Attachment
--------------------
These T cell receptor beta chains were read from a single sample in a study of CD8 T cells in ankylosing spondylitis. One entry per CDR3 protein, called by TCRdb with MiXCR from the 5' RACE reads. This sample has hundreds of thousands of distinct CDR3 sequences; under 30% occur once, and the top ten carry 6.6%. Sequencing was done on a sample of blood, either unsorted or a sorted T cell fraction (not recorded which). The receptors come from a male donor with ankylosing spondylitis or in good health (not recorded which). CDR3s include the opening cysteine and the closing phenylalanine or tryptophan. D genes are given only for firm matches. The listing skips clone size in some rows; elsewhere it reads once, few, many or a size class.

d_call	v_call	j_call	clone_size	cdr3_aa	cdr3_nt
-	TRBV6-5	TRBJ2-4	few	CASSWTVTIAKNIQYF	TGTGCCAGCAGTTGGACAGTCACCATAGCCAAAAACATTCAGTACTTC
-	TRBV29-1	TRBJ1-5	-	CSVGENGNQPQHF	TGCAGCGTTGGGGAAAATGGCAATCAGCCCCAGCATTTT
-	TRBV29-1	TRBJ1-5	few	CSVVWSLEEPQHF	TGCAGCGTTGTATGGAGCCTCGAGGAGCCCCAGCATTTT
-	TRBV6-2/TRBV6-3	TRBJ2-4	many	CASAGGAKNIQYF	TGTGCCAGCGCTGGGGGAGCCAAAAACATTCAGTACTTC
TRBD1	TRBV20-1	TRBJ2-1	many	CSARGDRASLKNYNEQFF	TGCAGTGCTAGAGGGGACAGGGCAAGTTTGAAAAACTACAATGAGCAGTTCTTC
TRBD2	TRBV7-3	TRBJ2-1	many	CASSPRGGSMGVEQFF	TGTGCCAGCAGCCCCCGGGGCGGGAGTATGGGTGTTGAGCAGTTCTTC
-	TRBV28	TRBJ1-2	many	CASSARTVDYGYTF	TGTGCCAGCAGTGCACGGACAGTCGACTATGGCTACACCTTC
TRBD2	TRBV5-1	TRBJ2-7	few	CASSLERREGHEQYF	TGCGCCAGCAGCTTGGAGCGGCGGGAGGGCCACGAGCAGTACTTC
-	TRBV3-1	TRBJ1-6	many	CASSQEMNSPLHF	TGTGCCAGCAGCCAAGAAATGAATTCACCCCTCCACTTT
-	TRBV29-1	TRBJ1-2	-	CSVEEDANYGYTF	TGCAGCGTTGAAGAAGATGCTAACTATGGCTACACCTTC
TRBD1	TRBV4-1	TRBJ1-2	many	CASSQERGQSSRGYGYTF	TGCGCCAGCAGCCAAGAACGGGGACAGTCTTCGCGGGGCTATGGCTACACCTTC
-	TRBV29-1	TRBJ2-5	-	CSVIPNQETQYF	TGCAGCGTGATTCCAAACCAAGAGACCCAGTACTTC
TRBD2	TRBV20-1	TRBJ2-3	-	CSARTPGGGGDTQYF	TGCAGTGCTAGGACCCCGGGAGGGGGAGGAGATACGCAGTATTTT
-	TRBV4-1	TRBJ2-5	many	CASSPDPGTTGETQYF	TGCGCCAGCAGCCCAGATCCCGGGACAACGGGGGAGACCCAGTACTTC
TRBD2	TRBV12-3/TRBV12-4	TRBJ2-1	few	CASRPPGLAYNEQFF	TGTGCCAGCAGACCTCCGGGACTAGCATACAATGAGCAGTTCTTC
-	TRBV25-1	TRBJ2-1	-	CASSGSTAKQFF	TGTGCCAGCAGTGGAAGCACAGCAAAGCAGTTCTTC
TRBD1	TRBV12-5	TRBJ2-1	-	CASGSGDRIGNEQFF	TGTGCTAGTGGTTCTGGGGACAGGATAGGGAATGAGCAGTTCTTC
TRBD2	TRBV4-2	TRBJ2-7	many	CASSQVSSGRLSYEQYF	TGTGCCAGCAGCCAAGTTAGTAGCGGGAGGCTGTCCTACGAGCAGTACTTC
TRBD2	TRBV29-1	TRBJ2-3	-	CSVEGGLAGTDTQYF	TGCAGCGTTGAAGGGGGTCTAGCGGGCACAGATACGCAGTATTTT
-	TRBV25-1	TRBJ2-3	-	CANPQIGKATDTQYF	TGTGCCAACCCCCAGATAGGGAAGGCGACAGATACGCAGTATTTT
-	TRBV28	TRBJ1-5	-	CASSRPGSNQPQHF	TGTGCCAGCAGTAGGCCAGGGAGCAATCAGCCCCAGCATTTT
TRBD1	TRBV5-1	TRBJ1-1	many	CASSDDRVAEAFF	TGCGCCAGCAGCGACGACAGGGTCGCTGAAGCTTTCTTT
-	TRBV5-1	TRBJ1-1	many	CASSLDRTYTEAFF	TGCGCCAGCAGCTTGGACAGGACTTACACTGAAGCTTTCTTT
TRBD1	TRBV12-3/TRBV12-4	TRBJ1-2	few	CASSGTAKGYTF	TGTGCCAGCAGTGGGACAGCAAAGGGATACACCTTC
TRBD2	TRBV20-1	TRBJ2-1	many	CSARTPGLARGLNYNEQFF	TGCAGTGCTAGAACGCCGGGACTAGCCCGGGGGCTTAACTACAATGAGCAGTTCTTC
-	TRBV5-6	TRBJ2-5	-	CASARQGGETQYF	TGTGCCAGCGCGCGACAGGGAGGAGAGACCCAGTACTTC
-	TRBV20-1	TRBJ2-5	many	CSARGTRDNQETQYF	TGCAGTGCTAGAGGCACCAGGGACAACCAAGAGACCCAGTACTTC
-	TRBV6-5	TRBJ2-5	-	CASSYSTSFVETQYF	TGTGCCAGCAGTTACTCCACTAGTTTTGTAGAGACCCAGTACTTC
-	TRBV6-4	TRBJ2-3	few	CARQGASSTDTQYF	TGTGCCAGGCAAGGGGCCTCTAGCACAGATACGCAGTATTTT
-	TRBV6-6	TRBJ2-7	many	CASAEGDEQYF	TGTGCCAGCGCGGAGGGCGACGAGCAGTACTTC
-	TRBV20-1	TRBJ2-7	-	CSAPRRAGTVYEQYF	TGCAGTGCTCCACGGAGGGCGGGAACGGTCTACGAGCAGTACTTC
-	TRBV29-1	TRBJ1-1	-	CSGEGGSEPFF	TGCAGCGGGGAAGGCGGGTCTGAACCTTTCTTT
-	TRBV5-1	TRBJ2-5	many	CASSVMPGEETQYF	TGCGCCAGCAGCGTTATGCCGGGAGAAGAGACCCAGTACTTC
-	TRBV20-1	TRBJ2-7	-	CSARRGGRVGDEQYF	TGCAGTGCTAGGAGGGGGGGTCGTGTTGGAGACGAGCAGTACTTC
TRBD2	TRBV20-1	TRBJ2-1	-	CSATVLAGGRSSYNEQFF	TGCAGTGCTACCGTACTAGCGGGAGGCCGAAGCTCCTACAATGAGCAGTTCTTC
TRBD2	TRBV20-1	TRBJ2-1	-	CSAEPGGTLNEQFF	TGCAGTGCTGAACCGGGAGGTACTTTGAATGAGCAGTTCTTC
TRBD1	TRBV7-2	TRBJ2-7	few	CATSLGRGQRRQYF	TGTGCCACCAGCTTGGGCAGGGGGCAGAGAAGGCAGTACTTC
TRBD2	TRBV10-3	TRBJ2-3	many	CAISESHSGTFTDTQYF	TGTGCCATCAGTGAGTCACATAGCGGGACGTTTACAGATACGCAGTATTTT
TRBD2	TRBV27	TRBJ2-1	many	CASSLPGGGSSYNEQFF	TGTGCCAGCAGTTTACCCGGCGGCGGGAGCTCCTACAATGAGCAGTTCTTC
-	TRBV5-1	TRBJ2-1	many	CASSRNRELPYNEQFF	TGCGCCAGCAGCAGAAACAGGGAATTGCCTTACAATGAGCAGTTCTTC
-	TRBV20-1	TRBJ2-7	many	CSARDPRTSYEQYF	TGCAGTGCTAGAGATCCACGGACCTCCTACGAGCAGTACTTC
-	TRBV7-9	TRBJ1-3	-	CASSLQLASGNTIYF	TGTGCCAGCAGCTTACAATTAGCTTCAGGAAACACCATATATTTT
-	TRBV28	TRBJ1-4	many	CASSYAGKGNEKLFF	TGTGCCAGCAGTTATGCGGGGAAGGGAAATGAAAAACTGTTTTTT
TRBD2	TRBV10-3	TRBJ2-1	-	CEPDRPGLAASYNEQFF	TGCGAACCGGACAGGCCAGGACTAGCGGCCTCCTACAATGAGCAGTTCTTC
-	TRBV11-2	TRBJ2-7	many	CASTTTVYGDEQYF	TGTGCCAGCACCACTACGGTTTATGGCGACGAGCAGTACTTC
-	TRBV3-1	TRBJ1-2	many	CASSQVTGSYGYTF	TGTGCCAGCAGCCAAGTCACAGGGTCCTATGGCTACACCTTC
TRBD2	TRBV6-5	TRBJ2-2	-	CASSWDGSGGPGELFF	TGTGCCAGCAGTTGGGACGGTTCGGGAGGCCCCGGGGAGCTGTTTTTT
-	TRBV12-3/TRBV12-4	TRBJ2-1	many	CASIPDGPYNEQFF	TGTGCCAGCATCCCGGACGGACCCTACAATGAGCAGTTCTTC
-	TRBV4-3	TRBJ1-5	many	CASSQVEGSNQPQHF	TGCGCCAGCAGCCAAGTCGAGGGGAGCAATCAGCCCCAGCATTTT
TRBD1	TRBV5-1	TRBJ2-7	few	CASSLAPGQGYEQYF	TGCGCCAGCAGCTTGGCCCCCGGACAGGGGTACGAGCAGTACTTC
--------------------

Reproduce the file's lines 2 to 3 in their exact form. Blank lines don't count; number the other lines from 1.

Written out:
d_call	v_call	j_call	clone_size	cdr3_aa	cdr3_nt
-	TRBV6-5	TRBJ2-4	few	CASSWTVTIAKNIQYF	TGTGCCAGCAGTTGGACAGTCACCATAGCCAAAAACATTCAGTACTTC